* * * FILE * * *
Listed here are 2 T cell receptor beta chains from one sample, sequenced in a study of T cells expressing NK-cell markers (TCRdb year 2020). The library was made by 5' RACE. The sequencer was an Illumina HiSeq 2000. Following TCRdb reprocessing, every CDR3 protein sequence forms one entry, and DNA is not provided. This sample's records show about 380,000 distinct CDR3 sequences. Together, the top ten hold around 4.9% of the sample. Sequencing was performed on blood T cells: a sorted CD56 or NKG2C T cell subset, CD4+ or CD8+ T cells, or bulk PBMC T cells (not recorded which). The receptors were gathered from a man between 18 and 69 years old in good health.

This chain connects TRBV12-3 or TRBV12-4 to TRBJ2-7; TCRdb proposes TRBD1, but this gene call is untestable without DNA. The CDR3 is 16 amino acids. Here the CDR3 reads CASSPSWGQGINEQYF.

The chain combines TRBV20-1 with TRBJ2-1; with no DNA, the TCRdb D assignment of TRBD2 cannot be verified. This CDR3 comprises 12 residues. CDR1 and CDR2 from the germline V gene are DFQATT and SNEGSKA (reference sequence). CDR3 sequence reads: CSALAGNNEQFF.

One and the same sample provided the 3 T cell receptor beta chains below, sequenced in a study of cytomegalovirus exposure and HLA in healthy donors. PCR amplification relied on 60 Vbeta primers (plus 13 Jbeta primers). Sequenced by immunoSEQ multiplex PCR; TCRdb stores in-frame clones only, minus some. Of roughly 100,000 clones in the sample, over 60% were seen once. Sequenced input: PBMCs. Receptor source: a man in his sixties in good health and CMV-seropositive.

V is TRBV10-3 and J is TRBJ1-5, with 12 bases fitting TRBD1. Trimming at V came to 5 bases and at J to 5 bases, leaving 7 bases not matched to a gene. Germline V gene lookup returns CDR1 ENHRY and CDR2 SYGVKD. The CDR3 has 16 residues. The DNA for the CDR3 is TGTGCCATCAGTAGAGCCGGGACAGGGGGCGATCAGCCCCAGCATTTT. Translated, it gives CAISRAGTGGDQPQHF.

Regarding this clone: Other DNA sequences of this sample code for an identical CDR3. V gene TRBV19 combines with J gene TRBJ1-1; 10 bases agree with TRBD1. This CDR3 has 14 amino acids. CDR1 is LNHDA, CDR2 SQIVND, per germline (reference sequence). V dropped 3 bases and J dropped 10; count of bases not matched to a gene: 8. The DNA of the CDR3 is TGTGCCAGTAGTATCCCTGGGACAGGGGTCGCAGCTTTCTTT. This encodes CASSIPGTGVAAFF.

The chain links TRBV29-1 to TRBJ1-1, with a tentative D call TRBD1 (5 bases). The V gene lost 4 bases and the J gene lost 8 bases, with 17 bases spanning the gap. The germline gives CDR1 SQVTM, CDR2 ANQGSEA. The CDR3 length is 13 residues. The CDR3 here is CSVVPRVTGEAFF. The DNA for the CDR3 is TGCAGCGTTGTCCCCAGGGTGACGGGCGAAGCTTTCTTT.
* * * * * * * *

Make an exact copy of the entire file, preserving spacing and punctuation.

Listed here are 2 T cell receptor beta chains from one sample, sequenced in a study of T cells expressing NK-cell markers (TCRdb year 2020). The library was made by 5' RACE. The sequencer was an Illumina HiSeq 2000. Following TCRdb reprocessing, every CDR3 protein sequence forms one entry, and DNA is not provided. This sample's records show about 380,000 distinct CDR3 sequences. Together, the top ten hold around 4.9% of the sample. Sequencing was performed on blood T cells: a sorted CD56 or NKG2C T cell subset, CD4+ or CD8+ T cells, or bulk PBMC T cells (not recorded which). The receptors were gathered from a man between 18 and 69 years old in good health.

This chain connects TRBV12-3 or TRBV12-4 to TRBJ2-7; TCRdb proposes TRBD1, but this gene call is untestable without DNA. The CDR3 is 16 amino acids. Here the CDR3 reads CASSPSWGQGINEQYF.

The chain combines TRBV20-1 with TRBJ2-1; with no DNA, the TCRdb D assignment of TRBD2 cannot be verified. This CDR3 comprises 12 residues. CDR1 and CDR2 from the germline V gene are DFQATT and SNEGSKA (reference sequence). CDR3 sequence reads: CSALAGNNEQFF.

One and the same sample provided the 3 T cell receptor beta chains below, sequenced in a study of cytomegalovirus exposure and HLA in healthy donors. PCR amplification relied on 60 Vbeta primers (plus 13 Jbeta primers). Sequenced by immunoSEQ multiplex PCR; TCRdb stores in-frame clones only, minus some. Of roughly 100,000 clones in the sample, over 60% were seen once. Sequenced input: PBMCs. Receptor source: a man in his sixties in good health and CMV-seropositive.

V is TRBV10-3 and J is TRBJ1-5, with 12 bases fitting TRBD1. Trimming at V came to 5 bases and at J to 5 bases, leaving 7 bases not matched to a gene. Germline V gene lookup returns CDR1 ENHRY and CDR2 SYGVKD. The CDR3 has 16 residues. The DNA for the CDR3 is TGTGCCATCAGTAGAGCCGGGACAGGGGGCGATCAGCCCCAGCATTTT. Translated, it gives CAISRAGTGGDQPQHF.

Regarding this clone: Other DNA sequences of this sample code for an identical CDR3. V gene TRBV19 combines with J gene TRBJ1-1; 10 bases agree with TRBD1. This CDR3 has 14 amino acids. CDR1 is LNHDA, CDR2 SQIVND, per germline (reference sequence). V dropped 3 bases and J dropped 10; count of bases not matched to a gene: 8. The DNA of the CDR3 is TGTGCCAGTAGTATCCCTGGGACAGGGGTCGCAGCTTTCTTT. This encodes CASSIPGTGVAAFF.

The chain links TRBV29-1 to TRBJ1-1, with a tentative D call TRBD1 (5 bases). The V gene lost 4 bases and the J gene lost 8 bases, with 17 bases spanning the gap. The germline gives CDR1 SQVTM, CDR2 ANQGSEA. The CDR3 length is 13 residues. The CDR3 here is CSVVPRVTGEAFF. The DNA for the CDR3 is TGCAGCGTTGTCCCCAGGGTGACGGGCGAAGCTTTCTTT.